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WQED Celebrates 60 Years of Educational and Experimental Programming


It was sixty years ago this month that WQED went on the air as one of the nation’s first public television stations. The idea that a station did not run commercials, but instead relied on public donations, was revolutionary. Today, it’s hard to imagine life without public television. WQED gave viewers programs such as Mr. Rogers Neighborhood, Previn and the Pittsburgh, and The War That Made America

WQED President and CEO Deborah Acklin said the start of WQED was made possible by non-commercial educational licenses, also known as NCE’s, being offered for the first time for television.

“For the first time, it was going to be a license that was owned by the community as opposed to owned by a school board or owned by a University or the other kind of models that were out there. There were only four, WQED was the fourth, there were only four stations on air when WQED went on the air. So everything was an experiment.” 

The television station continued to view everything as an experiment as they developed more programs.

“I think probably the most distinctive and the most replicable to today, interestingly, was that in 1955 they started something called The School of the Air. And The School of the Air had half a million school kids enrolled for 30 cents each a year," said Acklin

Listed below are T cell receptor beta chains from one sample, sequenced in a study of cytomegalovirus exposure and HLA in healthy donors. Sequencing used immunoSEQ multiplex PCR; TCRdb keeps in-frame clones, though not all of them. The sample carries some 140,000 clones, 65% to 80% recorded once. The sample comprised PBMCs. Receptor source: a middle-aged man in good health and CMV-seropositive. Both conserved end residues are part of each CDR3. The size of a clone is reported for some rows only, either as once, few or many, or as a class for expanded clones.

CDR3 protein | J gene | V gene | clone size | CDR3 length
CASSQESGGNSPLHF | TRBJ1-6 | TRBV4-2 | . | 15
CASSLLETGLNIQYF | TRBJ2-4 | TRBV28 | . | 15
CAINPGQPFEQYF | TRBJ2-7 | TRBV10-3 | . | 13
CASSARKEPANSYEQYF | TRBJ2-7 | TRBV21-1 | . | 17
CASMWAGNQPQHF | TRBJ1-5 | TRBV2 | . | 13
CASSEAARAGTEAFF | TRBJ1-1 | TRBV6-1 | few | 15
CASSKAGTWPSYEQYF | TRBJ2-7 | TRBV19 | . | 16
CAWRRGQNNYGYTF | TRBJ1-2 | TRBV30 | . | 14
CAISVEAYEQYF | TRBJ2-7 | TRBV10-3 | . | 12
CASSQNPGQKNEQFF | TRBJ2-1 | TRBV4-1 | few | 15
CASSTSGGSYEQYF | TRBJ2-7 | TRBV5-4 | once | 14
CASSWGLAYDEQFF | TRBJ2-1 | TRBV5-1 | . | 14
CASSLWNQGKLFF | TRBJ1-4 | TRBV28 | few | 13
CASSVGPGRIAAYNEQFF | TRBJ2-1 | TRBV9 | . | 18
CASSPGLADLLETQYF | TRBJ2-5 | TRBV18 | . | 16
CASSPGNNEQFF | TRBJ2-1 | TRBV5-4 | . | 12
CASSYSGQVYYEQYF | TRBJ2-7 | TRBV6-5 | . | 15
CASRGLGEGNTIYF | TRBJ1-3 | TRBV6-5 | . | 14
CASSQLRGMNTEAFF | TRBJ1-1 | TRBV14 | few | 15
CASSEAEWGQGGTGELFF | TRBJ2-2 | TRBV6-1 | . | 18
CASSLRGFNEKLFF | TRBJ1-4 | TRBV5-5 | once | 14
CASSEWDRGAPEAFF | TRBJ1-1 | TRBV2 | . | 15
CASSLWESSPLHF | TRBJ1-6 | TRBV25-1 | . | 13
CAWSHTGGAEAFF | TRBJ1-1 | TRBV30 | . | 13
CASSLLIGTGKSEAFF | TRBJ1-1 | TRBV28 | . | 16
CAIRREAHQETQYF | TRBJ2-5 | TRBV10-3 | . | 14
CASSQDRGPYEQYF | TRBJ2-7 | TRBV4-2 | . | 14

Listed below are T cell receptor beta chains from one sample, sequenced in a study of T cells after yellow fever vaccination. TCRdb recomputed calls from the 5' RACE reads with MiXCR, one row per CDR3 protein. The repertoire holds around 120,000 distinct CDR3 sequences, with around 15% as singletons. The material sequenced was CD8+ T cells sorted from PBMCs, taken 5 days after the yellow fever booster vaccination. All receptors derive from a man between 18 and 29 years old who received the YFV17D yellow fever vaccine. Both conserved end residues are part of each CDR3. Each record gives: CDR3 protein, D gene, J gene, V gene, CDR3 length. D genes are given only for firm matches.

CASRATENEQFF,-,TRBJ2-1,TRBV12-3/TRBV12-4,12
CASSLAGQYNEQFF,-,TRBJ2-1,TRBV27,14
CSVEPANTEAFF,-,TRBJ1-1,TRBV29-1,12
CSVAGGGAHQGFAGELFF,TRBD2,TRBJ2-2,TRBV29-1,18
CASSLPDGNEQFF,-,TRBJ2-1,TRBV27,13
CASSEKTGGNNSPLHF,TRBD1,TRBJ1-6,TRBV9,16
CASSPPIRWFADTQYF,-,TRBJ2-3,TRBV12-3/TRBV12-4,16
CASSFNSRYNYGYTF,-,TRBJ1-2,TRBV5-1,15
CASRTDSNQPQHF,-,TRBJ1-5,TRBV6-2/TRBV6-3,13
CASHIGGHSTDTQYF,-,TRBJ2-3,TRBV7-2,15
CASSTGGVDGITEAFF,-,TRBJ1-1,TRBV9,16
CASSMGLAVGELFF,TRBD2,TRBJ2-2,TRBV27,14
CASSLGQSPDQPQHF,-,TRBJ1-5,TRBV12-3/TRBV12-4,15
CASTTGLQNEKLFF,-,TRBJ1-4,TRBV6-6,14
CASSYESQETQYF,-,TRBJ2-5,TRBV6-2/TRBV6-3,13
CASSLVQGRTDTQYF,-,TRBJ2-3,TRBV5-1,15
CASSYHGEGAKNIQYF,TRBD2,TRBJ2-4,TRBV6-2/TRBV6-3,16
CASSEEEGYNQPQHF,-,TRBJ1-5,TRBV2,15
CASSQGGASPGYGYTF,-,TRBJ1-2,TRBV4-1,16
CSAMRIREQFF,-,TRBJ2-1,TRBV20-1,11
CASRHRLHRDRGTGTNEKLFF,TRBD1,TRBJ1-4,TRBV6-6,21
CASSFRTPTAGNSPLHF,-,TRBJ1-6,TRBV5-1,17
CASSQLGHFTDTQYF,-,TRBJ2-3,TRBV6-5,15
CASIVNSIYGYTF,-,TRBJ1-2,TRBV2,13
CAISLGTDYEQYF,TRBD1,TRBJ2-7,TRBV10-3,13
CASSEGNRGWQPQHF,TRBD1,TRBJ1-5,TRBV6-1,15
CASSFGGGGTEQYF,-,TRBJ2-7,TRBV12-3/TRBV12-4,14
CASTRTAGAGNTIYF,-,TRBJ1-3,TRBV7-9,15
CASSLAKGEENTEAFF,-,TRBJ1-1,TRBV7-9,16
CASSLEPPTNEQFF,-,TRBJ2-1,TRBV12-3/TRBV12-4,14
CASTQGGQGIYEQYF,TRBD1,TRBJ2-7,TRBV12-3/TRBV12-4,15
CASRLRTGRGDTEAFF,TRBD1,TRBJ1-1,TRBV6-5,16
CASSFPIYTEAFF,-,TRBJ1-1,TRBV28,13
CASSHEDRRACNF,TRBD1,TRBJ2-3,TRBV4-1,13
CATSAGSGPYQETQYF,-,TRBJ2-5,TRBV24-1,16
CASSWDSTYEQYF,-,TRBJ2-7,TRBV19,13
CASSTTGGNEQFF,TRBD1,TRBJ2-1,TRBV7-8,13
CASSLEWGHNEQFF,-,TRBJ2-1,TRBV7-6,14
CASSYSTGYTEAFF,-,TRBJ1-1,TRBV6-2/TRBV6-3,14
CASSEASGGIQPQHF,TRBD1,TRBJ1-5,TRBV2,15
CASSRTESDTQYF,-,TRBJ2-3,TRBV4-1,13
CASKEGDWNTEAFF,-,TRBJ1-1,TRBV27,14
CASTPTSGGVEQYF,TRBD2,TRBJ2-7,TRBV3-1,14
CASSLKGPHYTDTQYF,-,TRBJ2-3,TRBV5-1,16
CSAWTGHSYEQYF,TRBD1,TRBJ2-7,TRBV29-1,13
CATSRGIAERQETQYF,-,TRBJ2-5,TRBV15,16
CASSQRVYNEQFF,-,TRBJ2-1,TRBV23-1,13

"Every day at a particular time, the teacher would roll the great big television on a huge monitor stand into the classroom and every student who was enrolled into the School of the Air had the exact same lesson, only it was telecast from WQED studios.”

Despite the constant challenges that WQED faces in the modern media world, Acklin believes WQED still sets the pace for educational programming and the future is bright for the station.

Acklin is specifically looking forward to two programs coming up in the near future, Rick Sebak’s new, local documentary titled 17 Objects that Tell the History of Pittsburgh and an American Masters biography on August Wilson and his work. 

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